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Newspaper Page Text
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capitalized the labor of little children, that is terrorizing every labor crusher
of the South, that is making the extorted dollars tremble and is drawing to
the support of the striking employes every Christian in Atlanta is being
waged by the Men and Religion Forward Movement.
The mills have secured strikebreakers and the mills are making some
show of operating. The owners haughtily copy from Rockefeller in Col
orado the statemenrthat "there is nothing to arbitrate." They have evaded
They have dodged
the state officials.
all the usual weapons of labor. They
laugh at the lines of men and women
who are eating from the commissar
ies provided by sympathetic labor
They cannot dodge the bullets of
printer's ink which day after day are
unmasking their hypocrisy and are
turning'the labor war into a religious
crusade for HUMANITY.
The Men and Religion Forward
Movement excited suspicion on the
part of the workingmen when, a few
years ago, it swept the country
through the impetus of dollars given
largely by those who have fought
But in Atlanta it is directed by men
who believe that the Bible, was meant
for seven days a week, not one.
The strike, backed by the Amer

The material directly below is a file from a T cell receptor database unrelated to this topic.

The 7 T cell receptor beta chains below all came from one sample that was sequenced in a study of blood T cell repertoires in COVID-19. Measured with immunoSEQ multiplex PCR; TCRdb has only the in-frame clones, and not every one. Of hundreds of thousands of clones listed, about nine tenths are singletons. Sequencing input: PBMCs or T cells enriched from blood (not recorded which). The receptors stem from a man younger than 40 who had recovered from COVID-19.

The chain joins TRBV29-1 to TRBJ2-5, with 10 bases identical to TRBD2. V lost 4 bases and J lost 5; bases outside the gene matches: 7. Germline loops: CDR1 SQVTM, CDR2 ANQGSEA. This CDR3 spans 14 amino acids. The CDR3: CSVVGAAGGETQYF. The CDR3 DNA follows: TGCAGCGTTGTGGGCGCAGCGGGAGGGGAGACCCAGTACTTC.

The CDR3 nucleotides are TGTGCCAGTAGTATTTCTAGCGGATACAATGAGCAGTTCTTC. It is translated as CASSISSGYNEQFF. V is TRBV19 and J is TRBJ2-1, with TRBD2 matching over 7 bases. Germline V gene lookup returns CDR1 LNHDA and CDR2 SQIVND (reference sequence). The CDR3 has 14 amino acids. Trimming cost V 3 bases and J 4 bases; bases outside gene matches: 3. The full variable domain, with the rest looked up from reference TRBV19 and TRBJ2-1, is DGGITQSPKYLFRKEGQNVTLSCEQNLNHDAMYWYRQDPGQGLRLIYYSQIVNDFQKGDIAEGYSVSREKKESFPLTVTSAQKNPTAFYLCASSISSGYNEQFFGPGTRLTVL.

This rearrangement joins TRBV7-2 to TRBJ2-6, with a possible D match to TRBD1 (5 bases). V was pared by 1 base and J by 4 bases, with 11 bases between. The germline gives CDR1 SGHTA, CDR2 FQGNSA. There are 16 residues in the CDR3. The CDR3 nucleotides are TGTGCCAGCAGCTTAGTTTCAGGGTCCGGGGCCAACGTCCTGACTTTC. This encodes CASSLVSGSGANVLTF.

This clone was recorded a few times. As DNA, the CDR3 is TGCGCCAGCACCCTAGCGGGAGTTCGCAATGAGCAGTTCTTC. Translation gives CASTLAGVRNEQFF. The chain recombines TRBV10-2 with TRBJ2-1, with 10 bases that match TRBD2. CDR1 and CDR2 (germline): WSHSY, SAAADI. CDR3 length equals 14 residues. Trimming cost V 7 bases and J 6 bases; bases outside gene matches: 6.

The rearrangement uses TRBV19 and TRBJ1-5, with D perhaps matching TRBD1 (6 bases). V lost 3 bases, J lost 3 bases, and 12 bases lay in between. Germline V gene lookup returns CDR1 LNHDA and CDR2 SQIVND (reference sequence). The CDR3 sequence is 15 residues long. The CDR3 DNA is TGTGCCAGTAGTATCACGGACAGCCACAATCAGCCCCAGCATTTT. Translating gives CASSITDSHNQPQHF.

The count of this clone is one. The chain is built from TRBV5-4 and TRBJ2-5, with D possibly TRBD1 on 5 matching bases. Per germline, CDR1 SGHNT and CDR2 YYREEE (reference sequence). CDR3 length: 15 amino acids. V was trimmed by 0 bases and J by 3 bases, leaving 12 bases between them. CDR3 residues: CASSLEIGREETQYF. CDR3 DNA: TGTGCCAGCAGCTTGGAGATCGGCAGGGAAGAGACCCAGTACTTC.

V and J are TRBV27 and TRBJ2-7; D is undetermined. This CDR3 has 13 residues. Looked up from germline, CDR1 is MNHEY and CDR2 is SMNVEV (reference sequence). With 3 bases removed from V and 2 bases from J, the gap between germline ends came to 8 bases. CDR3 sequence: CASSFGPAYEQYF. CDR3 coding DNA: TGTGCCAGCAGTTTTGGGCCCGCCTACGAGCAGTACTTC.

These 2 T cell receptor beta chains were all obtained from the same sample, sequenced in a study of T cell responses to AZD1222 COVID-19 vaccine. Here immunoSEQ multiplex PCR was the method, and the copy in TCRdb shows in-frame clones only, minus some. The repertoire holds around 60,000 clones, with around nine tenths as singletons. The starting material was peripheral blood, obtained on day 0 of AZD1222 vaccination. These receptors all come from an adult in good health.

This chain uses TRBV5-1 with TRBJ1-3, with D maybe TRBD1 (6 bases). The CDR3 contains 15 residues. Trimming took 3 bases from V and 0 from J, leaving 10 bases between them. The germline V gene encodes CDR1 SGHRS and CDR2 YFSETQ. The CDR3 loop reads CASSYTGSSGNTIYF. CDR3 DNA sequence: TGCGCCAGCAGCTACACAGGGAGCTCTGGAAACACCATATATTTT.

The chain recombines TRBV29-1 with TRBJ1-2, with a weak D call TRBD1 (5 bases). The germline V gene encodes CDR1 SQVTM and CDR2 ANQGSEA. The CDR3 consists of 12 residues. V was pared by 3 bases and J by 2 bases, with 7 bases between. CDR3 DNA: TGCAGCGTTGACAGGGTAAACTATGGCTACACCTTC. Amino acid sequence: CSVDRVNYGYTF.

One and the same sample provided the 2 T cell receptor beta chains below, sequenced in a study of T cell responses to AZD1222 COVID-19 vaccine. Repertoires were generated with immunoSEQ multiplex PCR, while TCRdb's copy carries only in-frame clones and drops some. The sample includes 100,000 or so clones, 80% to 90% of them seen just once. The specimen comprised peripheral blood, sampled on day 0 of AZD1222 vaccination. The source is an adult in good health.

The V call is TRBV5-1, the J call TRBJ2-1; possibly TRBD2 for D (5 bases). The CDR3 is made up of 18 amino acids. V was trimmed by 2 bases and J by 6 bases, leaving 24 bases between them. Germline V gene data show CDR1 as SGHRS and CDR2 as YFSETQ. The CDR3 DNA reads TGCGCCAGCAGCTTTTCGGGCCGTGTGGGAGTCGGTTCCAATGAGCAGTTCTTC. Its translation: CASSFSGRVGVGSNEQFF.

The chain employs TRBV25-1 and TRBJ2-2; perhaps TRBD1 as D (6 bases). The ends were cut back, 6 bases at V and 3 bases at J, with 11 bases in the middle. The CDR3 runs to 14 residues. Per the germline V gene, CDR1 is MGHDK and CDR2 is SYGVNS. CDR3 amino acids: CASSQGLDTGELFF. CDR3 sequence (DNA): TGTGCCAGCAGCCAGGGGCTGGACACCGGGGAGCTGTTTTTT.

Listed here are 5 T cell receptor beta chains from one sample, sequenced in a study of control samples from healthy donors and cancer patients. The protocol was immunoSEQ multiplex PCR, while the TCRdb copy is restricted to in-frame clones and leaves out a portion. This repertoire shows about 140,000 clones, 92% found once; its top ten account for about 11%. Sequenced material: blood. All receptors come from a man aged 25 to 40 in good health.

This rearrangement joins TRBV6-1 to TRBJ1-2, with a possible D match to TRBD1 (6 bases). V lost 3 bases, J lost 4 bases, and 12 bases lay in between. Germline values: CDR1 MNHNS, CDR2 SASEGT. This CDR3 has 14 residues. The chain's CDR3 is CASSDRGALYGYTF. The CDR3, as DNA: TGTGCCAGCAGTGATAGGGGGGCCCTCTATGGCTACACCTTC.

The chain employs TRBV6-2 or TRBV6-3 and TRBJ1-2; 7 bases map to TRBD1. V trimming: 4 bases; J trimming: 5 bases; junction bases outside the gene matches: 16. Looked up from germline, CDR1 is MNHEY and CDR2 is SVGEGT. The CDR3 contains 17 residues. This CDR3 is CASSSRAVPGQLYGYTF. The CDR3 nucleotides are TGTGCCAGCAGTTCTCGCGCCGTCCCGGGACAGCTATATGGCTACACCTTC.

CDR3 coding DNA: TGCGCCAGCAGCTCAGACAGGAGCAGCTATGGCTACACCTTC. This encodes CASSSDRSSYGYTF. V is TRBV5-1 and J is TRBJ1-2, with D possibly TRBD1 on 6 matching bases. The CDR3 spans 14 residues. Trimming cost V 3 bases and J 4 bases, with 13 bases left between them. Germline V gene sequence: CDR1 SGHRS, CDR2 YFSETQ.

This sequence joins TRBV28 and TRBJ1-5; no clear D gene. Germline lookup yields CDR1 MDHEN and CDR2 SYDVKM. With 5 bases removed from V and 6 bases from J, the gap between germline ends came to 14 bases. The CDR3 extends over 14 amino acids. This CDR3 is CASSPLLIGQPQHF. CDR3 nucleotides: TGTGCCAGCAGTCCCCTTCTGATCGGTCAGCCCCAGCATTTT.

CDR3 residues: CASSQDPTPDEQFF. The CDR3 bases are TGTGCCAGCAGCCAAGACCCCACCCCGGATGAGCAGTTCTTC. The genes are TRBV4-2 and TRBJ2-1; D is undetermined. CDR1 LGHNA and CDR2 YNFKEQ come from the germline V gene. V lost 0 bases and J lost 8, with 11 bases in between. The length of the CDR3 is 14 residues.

ican Federation of Labor, started
when the mountaineers, brought
down to slave in mills at $8 a week
for heads of families and pittances
for the children, first caught the
spirit of organization.
Most of them lived in company
houses so unsanitary that disease
was common. Pellagra flourished.
Their meager wages were reduced by
arbitrary fines. They were ejected
from these hovels by negro sheriffs
when the strike was called.
The Men and Religion Forward
Movement took -an interest in the
900 strikers. They asked the em
ployers to permit an investigation of
conditions by an impartial board.
The strikers agreed to arbitration by
any committee named by the
churches. The employers refused.
Then the religious committee
found that, while the side of the own
ers secured wide publicity in the
newspapers, that the side of the strik
ers was suppressed and that the
public never learned the real facts of
It is believed that publication of
the whole truth would force the mill
owners to lose their haughtiness and
would shame them'into treating their
employes as human beings and it
began its campaign of paid advertise
ments. Marion Jackson, one of the best
known attorneys of this city, "is in
charge of this publicity campaign
and each week his religious appeals
for support of the strikers reach,
those who do not hear the prayers
arid sermons for, with the pews in
open, sympathy with the workers, the
pulpit has lifted its voice in denuncia
tion of conditions which wreck the
bodies and souls of workers.
"We believe the Bible the Teligion
of Jesus Christ, actually practiced, to
be the solution of all labor problems,"
says Jackson. "In the majority of
the cotton mills of the South condi
tions are unsatisfactory from the
standpoint of humanity. We believe
it the duty of the church to tell the
whole truth and then apply to the
facts the principles for which the
church stands love of God and love
of man in Christ's name."
Against this new sort of battle,
criminal money is aghast It closes
its -eyes to the delegations of strik
ers. It is blind to the emaciated,
bodies of its child 'workers, to the'
hunger in the eyes of men, to the hor--ror
in the hearts of women, but It
cannot dodge the printed appeals of
Organized Religion which is proving,
by spending its money, that it be
lieves men are more important than
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